On the radio this morning (TalkSport if you’re asking!) I heard another advert reminding individuals to be cyber aware; to be concerned of malware, to not bow down to ransomware attacks. Great news, everyone is becoming more cyber aware, even Alan Brazil (in his Scottish twang) was talking about it. The industry’s mission to educate everyone is taking shape. And then, you walk into work and read an article about the most common passwords of 2019, and of course, there’s some massive issues….
Can you guess what the most used password was for 2019?
The one used by around 23 million users? The same one as 2018, as 2017, that’s won the honour (honour…!) consecutively since 2013…. 123456. That’s right, 123456. Hello face, here's my palm! Then there’s the rest of them; QWERTY, 111111, password; the list goes on in a similar vein (my favourite of all of them was ‘Iloveyou’ – sweet as the person stealing your data is probably thinking the same about your password choice!). It amazed me that in this day and age, when we are bombarded with news articles about hackers stealing your personal data that there’s still not a greater effort by individuals to make themselves as secure as possible.
As mentioned within the article, the whole fault can’t be put at the feet of the individual, but the websites involved should also be accountable. Their responsibility is to make it as difficult as possible for hackers to access their data. They can make their infrastructure more robust, their defences better to deal with attacks but they should also enforce more complex password policies. Yes, the companies involved in data breaches are held accountable, they are fined and exposed in the media. Surely it would be better for all companies to enforce strong password best practice, then, if hackers do get in, maybe it would be slightly more difficult for them to get into customer accounts.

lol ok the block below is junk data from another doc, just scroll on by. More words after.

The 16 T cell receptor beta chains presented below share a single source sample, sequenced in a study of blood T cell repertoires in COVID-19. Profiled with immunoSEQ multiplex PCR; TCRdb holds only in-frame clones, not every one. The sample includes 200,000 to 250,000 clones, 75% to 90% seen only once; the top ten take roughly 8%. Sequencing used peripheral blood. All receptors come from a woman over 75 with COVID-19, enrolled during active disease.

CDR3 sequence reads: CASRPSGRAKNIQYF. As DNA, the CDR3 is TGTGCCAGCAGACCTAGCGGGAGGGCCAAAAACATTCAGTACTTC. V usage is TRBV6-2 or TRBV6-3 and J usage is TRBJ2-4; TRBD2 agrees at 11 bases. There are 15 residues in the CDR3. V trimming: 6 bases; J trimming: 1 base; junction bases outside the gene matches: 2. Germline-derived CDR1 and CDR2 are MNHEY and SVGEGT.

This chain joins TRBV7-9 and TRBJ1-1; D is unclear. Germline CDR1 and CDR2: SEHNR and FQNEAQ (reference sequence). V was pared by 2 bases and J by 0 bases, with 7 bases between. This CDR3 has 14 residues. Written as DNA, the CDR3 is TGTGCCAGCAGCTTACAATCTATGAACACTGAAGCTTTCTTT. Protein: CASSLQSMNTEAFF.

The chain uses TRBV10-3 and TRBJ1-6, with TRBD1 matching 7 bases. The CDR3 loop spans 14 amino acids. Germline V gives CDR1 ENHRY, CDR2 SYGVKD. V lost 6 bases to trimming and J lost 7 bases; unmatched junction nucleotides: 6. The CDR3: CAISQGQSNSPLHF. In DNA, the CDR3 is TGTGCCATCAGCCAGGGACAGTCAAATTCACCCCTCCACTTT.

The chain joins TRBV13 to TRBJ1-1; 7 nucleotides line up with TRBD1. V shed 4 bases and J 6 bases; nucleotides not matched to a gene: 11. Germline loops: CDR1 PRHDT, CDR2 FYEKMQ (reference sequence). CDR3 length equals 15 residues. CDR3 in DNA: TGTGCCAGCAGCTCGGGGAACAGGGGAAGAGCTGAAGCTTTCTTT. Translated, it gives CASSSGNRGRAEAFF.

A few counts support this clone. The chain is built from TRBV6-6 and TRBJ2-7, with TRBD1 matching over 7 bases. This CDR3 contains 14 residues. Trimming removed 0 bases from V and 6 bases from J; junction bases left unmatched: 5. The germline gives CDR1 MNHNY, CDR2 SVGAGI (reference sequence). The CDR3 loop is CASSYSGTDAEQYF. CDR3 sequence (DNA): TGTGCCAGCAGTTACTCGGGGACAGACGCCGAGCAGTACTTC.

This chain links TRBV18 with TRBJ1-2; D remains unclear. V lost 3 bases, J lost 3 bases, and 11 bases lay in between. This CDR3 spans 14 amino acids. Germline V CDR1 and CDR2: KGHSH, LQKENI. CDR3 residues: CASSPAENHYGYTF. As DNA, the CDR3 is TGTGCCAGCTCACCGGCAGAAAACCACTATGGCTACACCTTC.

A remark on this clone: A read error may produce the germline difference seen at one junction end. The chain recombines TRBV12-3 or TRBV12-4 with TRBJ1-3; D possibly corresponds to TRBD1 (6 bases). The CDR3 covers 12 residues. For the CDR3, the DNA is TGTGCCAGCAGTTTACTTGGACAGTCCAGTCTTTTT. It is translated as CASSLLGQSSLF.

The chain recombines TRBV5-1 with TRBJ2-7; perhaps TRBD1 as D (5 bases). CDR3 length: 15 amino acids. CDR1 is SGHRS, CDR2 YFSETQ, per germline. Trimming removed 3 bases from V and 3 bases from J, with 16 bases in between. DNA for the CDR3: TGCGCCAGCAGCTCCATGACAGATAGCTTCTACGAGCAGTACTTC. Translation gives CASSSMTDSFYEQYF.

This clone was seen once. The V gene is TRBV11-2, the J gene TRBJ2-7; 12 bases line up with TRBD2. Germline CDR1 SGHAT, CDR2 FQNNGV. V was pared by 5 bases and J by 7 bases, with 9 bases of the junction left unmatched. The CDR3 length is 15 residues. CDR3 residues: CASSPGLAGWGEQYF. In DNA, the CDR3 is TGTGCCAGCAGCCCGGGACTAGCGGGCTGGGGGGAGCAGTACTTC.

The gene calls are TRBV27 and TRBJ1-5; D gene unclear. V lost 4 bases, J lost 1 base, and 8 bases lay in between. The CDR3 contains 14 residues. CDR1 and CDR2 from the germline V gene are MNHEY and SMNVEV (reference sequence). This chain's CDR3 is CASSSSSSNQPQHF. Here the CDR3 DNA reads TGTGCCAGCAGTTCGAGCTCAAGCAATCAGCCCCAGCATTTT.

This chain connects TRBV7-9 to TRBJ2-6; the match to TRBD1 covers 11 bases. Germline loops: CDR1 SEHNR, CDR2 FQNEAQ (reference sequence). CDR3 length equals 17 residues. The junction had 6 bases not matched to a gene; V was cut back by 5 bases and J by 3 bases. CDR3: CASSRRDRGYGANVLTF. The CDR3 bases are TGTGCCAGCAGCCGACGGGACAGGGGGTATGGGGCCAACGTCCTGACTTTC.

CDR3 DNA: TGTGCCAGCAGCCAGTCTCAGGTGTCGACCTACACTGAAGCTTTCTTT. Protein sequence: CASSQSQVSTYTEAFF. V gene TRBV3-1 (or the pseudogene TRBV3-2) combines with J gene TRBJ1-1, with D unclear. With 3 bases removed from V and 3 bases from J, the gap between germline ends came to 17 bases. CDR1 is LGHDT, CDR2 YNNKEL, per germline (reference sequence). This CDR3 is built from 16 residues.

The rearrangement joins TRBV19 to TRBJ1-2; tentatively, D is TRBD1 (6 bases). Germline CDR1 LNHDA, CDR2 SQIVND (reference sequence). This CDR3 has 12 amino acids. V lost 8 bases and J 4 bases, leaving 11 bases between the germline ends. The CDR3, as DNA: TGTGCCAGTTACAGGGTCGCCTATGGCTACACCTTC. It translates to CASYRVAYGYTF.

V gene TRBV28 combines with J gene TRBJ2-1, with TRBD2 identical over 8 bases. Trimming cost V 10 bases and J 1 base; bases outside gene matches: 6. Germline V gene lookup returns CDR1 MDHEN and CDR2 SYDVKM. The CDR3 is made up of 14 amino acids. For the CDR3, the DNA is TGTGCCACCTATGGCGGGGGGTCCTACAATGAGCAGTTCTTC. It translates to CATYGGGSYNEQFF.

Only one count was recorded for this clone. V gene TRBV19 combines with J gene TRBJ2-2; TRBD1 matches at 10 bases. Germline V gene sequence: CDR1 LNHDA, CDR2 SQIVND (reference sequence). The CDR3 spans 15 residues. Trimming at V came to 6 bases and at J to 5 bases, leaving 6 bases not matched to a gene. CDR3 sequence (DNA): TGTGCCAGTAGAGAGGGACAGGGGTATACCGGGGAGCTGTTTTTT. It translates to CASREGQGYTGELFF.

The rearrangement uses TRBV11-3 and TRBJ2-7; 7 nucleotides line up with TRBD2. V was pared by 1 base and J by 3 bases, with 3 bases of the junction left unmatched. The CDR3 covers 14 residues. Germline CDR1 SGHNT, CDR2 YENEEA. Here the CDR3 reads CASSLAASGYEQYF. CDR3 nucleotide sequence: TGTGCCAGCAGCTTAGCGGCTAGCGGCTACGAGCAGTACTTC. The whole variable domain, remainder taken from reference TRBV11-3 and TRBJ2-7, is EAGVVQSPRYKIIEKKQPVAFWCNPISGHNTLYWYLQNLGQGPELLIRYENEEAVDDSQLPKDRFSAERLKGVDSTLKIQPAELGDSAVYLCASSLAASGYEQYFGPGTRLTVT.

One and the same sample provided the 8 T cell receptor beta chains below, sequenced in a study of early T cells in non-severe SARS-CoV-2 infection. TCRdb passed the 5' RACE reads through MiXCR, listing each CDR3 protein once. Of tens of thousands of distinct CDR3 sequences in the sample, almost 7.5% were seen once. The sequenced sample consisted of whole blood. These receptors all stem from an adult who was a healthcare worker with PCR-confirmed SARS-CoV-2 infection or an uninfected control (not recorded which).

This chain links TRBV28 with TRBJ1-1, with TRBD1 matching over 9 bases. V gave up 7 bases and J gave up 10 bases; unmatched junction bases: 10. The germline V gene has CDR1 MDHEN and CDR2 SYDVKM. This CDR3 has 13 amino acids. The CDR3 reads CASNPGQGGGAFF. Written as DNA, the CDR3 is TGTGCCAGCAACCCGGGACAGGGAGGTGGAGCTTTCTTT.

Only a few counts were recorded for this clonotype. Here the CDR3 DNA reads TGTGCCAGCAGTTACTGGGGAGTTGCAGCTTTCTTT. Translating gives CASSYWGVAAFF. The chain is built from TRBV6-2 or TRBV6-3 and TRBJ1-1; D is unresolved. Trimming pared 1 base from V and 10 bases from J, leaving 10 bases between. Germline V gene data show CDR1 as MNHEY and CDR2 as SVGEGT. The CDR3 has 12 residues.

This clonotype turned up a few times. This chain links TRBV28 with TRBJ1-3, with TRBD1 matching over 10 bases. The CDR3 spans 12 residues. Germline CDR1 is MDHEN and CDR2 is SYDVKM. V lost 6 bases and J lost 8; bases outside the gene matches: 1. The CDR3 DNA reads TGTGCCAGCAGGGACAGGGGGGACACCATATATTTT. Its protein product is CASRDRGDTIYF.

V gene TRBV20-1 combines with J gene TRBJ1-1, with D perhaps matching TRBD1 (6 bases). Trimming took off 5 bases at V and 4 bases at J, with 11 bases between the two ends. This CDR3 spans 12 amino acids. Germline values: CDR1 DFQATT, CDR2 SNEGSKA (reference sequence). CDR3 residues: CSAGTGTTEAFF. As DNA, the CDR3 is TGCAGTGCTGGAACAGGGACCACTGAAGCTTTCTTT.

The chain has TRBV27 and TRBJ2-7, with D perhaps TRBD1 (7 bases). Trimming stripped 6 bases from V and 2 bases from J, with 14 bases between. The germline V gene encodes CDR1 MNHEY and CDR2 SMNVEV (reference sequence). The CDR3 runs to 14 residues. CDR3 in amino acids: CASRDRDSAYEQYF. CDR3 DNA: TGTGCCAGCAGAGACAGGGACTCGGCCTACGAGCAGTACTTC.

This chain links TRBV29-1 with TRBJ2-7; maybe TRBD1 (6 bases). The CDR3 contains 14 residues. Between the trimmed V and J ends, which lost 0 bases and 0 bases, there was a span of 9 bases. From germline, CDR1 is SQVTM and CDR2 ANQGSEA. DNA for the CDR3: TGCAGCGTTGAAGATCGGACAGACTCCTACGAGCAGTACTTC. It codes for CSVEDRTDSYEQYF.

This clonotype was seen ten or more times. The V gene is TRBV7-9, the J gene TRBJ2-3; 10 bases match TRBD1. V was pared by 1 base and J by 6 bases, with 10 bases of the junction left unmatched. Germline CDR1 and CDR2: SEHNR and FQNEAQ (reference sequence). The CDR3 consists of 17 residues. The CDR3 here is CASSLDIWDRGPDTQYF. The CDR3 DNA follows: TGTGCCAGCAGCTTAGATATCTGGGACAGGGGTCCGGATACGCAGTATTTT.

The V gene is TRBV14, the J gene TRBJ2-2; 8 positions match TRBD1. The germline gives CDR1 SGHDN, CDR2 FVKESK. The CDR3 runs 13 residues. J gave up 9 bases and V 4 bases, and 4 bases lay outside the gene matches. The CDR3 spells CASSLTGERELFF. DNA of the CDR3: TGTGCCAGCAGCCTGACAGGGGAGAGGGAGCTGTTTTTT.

There’s a consistent message that hacks are becoming larger in scale and more sophisticated in techniques than before. Makes sense, we see technical advancements on a daily basis (ah the good ol’ days of Nokia and Snake!) but if you think about it logically, so are the hacking groups / individuals looking to get your data. Responsibility rests on every organisation to make their infrastructure as secure as possible and protect every crown jewel they hold; however, it is up to us as users to improve our security practices.
Password best practice
Dr Ian Levy, National Cyber Security Centre (NCSC) Technical Director, said: “Using hard-to-guess passwords is a strong first step and we recommend combining three random but memorable words. Be creative and use words memorable to you, so people can’t guess your password.”
It’s easy to change your password to something trickier, to change it regularly on a monthly basis, to use a password manager; all it requires is the willingness to do so. It doesn’t have to be the most complex thing in the world, nobody should have to remember h810+*&1sjS0df@21bHiW@!hQBca781 (that’s where password managers do come in handy if you do want one!) but the advice is out there to keep you, and your data, as secure as possible.
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